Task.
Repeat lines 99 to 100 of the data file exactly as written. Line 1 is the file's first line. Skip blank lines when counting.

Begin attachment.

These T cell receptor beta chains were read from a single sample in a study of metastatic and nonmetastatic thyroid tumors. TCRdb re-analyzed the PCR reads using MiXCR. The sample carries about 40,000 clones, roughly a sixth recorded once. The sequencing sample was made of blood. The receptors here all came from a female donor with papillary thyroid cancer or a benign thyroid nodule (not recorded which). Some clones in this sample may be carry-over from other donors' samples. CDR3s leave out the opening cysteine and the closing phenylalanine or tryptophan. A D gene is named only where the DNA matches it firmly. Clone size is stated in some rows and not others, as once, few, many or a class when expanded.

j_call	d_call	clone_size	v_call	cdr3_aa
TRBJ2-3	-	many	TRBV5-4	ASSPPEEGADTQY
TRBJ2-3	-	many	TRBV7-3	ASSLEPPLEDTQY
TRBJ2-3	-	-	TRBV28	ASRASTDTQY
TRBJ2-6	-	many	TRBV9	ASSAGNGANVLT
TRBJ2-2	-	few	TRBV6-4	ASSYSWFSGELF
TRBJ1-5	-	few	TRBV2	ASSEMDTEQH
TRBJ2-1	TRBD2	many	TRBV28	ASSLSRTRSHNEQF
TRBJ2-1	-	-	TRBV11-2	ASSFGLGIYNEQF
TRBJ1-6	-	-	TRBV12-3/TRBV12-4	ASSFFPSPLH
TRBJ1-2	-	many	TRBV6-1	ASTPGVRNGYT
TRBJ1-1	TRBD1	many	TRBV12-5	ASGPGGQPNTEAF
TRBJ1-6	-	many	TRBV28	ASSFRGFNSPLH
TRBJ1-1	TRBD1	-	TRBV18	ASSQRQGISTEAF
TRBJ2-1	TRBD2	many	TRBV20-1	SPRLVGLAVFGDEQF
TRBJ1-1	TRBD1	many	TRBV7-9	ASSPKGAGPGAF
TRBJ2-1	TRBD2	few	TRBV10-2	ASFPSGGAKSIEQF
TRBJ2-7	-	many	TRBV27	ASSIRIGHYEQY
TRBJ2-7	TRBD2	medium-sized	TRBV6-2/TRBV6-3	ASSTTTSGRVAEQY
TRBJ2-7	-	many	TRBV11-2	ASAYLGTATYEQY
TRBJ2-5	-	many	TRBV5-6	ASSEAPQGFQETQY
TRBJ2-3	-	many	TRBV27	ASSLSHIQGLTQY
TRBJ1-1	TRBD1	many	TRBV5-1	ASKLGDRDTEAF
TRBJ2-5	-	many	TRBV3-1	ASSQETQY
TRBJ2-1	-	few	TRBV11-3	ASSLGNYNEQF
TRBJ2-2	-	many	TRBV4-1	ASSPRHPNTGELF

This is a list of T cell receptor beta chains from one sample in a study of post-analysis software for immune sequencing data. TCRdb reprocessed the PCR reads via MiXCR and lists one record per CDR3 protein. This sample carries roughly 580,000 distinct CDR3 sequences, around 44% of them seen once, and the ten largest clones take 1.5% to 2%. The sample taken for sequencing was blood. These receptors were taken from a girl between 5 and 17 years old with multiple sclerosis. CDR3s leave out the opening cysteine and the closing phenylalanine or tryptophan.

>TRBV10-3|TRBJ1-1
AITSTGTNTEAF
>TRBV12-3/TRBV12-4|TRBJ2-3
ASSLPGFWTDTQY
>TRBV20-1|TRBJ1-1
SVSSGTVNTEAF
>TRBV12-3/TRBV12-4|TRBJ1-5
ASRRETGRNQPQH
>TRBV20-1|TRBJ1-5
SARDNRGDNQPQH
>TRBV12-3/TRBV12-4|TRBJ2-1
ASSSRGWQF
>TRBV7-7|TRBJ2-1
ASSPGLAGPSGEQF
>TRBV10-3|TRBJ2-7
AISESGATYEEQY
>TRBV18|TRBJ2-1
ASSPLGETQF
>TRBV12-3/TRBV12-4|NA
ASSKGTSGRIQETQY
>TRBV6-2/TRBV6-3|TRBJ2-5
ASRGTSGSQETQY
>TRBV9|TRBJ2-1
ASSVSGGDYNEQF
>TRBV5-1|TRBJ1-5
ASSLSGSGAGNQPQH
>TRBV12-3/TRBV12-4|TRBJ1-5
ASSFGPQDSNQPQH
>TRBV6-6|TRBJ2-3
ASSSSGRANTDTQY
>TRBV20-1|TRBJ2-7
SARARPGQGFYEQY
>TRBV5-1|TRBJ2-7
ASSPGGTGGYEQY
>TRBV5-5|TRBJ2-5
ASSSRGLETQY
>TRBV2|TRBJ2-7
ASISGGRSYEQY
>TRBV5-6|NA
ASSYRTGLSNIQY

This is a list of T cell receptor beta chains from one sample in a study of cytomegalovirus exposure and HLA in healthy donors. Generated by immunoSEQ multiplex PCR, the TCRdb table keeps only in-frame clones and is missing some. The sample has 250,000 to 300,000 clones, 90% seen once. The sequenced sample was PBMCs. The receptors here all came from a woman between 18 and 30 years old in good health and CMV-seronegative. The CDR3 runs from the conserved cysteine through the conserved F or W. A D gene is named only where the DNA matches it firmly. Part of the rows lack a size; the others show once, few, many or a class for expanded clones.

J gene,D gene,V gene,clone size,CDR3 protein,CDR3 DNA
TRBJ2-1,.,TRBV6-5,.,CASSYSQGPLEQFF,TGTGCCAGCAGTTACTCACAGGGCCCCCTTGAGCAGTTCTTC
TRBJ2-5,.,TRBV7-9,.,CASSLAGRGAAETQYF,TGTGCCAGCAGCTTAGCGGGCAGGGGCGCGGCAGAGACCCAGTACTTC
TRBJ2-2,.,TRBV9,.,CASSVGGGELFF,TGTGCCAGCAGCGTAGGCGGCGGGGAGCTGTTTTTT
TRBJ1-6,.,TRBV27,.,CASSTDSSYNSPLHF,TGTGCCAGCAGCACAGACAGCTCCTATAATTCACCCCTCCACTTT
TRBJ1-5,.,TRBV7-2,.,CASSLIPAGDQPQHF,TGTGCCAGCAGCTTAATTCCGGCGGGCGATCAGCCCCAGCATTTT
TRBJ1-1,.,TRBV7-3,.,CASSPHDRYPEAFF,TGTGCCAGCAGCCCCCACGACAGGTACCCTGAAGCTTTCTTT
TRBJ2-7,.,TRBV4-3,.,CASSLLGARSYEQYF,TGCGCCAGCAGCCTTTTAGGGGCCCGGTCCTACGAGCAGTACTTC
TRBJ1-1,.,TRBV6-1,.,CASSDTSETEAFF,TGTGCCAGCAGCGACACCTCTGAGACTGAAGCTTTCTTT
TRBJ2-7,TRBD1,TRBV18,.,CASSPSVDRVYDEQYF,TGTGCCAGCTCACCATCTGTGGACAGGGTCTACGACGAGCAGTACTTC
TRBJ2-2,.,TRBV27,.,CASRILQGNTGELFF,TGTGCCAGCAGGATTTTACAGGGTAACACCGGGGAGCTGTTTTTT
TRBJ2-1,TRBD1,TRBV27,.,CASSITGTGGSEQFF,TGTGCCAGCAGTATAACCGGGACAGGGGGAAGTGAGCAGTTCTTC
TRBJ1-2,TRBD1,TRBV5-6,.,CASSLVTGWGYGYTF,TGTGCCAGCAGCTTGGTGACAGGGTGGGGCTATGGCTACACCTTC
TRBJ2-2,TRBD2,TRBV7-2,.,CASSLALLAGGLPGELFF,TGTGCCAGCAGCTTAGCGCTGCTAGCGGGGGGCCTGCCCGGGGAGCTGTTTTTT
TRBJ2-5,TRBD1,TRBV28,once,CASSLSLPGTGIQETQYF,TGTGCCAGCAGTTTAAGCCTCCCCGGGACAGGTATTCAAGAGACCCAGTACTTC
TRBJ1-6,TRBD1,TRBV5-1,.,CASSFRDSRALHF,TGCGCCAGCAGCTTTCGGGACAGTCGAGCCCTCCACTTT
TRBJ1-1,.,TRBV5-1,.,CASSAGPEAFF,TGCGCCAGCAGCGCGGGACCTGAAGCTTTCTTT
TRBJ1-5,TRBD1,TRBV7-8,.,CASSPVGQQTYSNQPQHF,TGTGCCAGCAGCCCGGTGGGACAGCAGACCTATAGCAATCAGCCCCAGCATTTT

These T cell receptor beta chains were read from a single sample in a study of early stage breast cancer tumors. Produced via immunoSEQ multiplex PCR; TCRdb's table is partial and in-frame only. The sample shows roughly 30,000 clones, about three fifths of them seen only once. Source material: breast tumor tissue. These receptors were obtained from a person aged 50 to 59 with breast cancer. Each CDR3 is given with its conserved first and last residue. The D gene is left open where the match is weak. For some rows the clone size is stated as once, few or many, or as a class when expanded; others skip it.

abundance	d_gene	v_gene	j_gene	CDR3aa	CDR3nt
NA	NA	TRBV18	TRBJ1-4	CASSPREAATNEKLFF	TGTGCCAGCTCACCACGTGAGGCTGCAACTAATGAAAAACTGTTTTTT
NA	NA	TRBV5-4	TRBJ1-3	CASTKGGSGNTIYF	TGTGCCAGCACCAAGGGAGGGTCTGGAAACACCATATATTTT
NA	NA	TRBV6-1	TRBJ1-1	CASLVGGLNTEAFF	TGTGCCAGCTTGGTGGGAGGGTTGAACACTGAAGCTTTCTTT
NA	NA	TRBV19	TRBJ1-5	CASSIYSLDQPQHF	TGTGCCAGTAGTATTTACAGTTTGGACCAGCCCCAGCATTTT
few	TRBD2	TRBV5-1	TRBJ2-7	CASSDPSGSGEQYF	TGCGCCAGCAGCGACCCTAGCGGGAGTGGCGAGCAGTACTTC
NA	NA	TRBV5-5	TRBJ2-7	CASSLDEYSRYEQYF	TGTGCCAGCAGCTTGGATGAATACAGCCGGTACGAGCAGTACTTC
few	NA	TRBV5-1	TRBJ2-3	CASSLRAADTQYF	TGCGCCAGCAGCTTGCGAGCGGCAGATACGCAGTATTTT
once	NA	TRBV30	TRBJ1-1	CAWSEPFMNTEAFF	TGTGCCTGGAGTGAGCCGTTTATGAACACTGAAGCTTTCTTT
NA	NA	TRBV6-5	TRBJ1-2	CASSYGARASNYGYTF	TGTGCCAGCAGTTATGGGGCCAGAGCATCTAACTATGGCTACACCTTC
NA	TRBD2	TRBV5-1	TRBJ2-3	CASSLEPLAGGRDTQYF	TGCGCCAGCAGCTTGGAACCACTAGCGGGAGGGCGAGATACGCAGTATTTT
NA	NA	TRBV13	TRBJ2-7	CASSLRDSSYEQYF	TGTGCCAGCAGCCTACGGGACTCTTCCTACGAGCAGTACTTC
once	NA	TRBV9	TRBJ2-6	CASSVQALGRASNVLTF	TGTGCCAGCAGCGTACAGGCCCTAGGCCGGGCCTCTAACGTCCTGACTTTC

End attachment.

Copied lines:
NA	TRBD2	TRBV5-1	TRBJ2-3	CASSLEPLAGGRDTQYF	TGCGCCAGCAGCTTGGAACCACTAGCGGGAGGGCGAGATACGCAGTATTTT
NA	NA	TRBV13	TRBJ2-7	CASSLRDSSYEQYF	TGTGCCAGCAGCCTACGGGACTCTTCCTACGAGCAGTACTTC